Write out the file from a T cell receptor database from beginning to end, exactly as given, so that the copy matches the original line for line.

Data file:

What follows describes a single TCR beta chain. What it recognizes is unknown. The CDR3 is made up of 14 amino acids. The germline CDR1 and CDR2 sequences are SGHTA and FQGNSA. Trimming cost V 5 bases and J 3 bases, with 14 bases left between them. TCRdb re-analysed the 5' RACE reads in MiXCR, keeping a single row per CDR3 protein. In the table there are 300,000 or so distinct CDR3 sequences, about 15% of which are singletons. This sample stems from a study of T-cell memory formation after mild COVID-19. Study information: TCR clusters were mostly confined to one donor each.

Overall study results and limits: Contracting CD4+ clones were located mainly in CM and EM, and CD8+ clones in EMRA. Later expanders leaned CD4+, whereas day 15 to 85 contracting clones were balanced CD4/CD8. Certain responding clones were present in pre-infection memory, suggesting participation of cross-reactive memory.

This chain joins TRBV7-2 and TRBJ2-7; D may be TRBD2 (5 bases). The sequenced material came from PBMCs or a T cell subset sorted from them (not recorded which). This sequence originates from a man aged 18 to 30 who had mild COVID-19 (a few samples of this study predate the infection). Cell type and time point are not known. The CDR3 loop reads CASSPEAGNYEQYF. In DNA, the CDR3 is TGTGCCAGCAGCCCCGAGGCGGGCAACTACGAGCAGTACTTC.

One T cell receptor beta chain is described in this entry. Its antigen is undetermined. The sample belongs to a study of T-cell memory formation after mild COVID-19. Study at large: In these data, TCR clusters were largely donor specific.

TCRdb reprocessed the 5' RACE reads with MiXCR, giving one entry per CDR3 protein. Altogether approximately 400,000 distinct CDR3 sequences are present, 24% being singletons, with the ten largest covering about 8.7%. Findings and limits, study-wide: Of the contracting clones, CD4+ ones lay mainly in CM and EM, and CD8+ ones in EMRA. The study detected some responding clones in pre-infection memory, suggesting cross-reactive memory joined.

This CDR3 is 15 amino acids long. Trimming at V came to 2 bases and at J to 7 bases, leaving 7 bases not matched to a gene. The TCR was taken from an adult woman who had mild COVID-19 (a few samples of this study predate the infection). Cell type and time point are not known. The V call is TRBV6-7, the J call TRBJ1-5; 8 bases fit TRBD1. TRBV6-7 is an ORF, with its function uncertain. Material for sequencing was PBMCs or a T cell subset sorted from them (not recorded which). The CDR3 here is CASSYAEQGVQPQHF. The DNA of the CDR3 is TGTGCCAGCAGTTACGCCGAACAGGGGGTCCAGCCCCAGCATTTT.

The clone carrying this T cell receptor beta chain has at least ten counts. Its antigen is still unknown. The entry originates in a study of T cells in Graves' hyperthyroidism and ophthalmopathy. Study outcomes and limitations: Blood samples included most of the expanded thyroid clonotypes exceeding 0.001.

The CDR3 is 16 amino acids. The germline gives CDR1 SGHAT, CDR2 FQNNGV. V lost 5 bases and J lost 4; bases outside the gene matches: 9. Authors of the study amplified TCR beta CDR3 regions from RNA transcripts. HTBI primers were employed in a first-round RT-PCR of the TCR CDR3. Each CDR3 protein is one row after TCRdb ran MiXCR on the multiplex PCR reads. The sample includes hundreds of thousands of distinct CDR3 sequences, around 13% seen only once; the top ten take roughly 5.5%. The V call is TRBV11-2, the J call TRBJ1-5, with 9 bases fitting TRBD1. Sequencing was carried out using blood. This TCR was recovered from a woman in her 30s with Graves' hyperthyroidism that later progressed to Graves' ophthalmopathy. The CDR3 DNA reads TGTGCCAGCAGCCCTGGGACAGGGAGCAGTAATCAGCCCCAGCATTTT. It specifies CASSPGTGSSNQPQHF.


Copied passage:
What follows describes a single TCR beta chain. What it recognizes is unknown. The CDR3 is made up of 14 amino acids. The germline CDR1 and CDR2 sequences are SGHTA and FQGNSA. Trimming cost V 5 bases and J 3 bases, with 14 bases left between them. TCRdb re-analysed the 5' RACE reads in MiXCR, keeping a single row per CDR3 protein. In the table there are 300,000 or so distinct CDR3 sequences, about 15% of which are singletons. This sample stems from a study of T-cell memory formation after mild COVID-19. Study information: TCR clusters were mostly confined to one donor each.

Overall study results and limits: Contracting CD4+ clones were located mainly in CM and EM, and CD8+ clones in EMRA. Later expanders leaned CD4+, whereas day 15 to 85 contracting clones were balanced CD4/CD8. Certain responding clones were present in pre-infection memory, suggesting participation of cross-reactive memory.

This chain joins TRBV7-2 and TRBJ2-7; D may be TRBD2 (5 bases). The sequenced material came from PBMCs or a T cell subset sorted from them (not recorded which). This sequence originates from a man aged 18 to 30 who had mild COVID-19 (a few samples of this study predate the infection). Cell type and time point are not known. The CDR3 loop reads CASSPEAGNYEQYF. In DNA, the CDR3 is TGTGCCAGCAGCCCCGAGGCGGGCAACTACGAGCAGTACTTC.

One T cell receptor beta chain is described in this entry. Its antigen is undetermined. The sample belongs to a study of T-cell memory formation after mild COVID-19. Study at large: In these data, TCR clusters were largely donor specific.

TCRdb reprocessed the 5' RACE reads with MiXCR, giving one entry per CDR3 protein. Altogether approximately 400,000 distinct CDR3 sequences are present, 24% being singletons, with the ten largest covering about 8.7%. Findings and limits, study-wide: Of the contracting clones, CD4+ ones lay mainly in CM and EM, and CD8+ ones in EMRA. The study detected some responding clones in pre-infection memory, suggesting cross-reactive memory joined.

This CDR3 is 15 amino acids long. Trimming at V came to 2 bases and at J to 7 bases, leaving 7 bases not matched to a gene. The TCR was taken from an adult woman who had mild COVID-19 (a few samples of this study predate the infection). Cell type and time point are not known. The V call is TRBV6-7, the J call TRBJ1-5; 8 bases fit TRBD1. TRBV6-7 is an ORF, with its function uncertain. Material for sequencing was PBMCs or a T cell subset sorted from them (not recorded which). The CDR3 here is CASSYAEQGVQPQHF. The DNA of the CDR3 is TGTGCCAGCAGTTACGCCGAACAGGGGGTCCAGCCCCAGCATTTT.

The clone carrying this T cell receptor beta chain has at least ten counts. Its antigen is still unknown. The entry originates in a study of T cells in Graves' hyperthyroidism and ophthalmopathy. Study outcomes and limitations: Blood samples included most of the expanded thyroid clonotypes exceeding 0.001.

The CDR3 is 16 amino acids. The germline gives CDR1 SGHAT, CDR2 FQNNGV. V lost 5 bases and J lost 4; bases outside the gene matches: 9. Authors of the study amplified TCR beta CDR3 regions from RNA transcripts. HTBI primers were employed in a first-round RT-PCR of the TCR CDR3. Each CDR3 protein is one row after TCRdb ran MiXCR on the multiplex PCR reads. The sample includes hundreds of thousands of distinct CDR3 sequences, around 13% seen only once; the top ten take roughly 5.5%. The V call is TRBV11-2, the J call TRBJ1-5, with 9 bases fitting TRBD1. Sequencing was carried out using blood. This TCR was recovered from a woman in her 30s with Graves' hyperthyroidism that later progressed to Graves' ophthalmopathy. The CDR3 DNA reads TGTGCCAGCAGCCCTGGGACAGGGAGCAGTAATCAGCCCCAGCATTTT. It specifies CASSPGTGSSNQPQHF.